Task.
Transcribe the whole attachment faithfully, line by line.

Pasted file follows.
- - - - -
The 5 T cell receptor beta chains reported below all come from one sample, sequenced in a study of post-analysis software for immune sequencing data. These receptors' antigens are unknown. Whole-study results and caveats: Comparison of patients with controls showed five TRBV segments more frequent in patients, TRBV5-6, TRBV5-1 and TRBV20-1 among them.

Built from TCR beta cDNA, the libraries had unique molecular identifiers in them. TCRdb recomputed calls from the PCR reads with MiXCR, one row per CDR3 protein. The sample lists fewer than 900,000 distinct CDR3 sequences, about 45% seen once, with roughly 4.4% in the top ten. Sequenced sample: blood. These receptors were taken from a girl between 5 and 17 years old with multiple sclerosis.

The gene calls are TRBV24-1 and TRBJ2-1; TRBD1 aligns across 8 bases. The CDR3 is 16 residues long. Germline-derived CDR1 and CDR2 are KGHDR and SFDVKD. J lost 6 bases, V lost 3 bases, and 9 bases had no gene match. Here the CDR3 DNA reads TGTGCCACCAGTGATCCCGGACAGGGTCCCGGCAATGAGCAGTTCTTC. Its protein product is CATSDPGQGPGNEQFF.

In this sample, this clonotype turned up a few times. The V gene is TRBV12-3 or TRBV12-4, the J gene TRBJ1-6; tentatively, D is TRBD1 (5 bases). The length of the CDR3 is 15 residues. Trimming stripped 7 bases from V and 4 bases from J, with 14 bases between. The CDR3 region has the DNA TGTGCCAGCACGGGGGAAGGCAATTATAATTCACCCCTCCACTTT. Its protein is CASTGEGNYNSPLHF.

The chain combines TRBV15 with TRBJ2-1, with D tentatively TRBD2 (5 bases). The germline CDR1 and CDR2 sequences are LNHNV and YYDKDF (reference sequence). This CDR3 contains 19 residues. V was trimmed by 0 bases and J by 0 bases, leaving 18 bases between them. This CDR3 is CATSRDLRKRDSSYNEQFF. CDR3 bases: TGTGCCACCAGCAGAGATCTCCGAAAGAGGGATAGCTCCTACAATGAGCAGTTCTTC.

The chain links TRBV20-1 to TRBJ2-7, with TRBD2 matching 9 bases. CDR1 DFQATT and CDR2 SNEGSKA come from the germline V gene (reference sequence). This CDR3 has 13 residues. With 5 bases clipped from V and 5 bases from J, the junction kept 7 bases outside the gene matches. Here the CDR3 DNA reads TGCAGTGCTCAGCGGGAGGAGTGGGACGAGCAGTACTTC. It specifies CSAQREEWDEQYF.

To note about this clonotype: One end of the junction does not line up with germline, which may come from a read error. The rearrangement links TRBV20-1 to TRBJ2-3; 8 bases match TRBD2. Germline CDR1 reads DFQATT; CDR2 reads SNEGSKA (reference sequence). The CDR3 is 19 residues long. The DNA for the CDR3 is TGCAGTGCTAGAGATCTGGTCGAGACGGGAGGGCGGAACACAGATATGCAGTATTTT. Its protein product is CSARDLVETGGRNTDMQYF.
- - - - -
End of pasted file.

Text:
The 5 T cell receptor beta chains reported below all come from one sample, sequenced in a study of post-analysis software for immune sequencing data. These receptors' antigens are unknown. Whole-study results and caveats: Comparison of patients with controls showed five TRBV segments more frequent in patients, TRBV5-6, TRBV5-1 and TRBV20-1 among them.

Built from TCR beta cDNA, the libraries had unique molecular identifiers in them. TCRdb recomputed calls from the PCR reads with MiXCR, one row per CDR3 protein. The sample lists fewer than 900,000 distinct CDR3 sequences, about 45% seen once, with roughly 4.4% in the top ten. Sequenced sample: blood. These receptors were taken from a girl between 5 and 17 years old with multiple sclerosis.

The gene calls are TRBV24-1 and TRBJ2-1; TRBD1 aligns across 8 bases. The CDR3 is 16 residues long. Germline-derived CDR1 and CDR2 are KGHDR and SFDVKD. J lost 6 bases, V lost 3 bases, and 9 bases had no gene match. Here the CDR3 DNA reads TGTGCCACCAGTGATCCCGGACAGGGTCCCGGCAATGAGCAGTTCTTC. Its protein product is CATSDPGQGPGNEQFF.

In this sample, this clonotype turned up a few times. The V gene is TRBV12-3 or TRBV12-4, the J gene TRBJ1-6; tentatively, D is TRBD1 (5 bases). The length of the CDR3 is 15 residues. Trimming stripped 7 bases from V and 4 bases from J, with 14 bases between. The CDR3 region has the DNA TGTGCCAGCACGGGGGAAGGCAATTATAATTCACCCCTCCACTTT. Its protein is CASTGEGNYNSPLHF.

The chain combines TRBV15 with TRBJ2-1, with D tentatively TRBD2 (5 bases). The germline CDR1 and CDR2 sequences are LNHNV and YYDKDF (reference sequence). This CDR3 contains 19 residues. V was trimmed by 0 bases and J by 0 bases, leaving 18 bases between them. This CDR3 is CATSRDLRKRDSSYNEQFF. CDR3 bases: TGTGCCACCAGCAGAGATCTCCGAAAGAGGGATAGCTCCTACAATGAGCAGTTCTTC.

The chain links TRBV20-1 to TRBJ2-7, with TRBD2 matching 9 bases. CDR1 DFQATT and CDR2 SNEGSKA come from the germline V gene (reference sequence). This CDR3 has 13 residues. With 5 bases clipped from V and 5 bases from J, the junction kept 7 bases outside the gene matches. Here the CDR3 DNA reads TGCAGTGCTCAGCGGGAGGAGTGGGACGAGCAGTACTTC. It specifies CSAQREEWDEQYF.

To note about this clonotype: One end of the junction does not line up with germline, which may come from a read error. The rearrangement links TRBV20-1 to TRBJ2-3; 8 bases match TRBD2. Germline CDR1 reads DFQATT; CDR2 reads SNEGSKA (reference sequence). The CDR3 is 19 residues long. The DNA for the CDR3 is TGCAGTGCTAGAGATCTGGTCGAGACGGGAGGGCGGAACACAGATATGCAGTATTTT. Its protein product is CSARDLVETGGRNTDMQYF.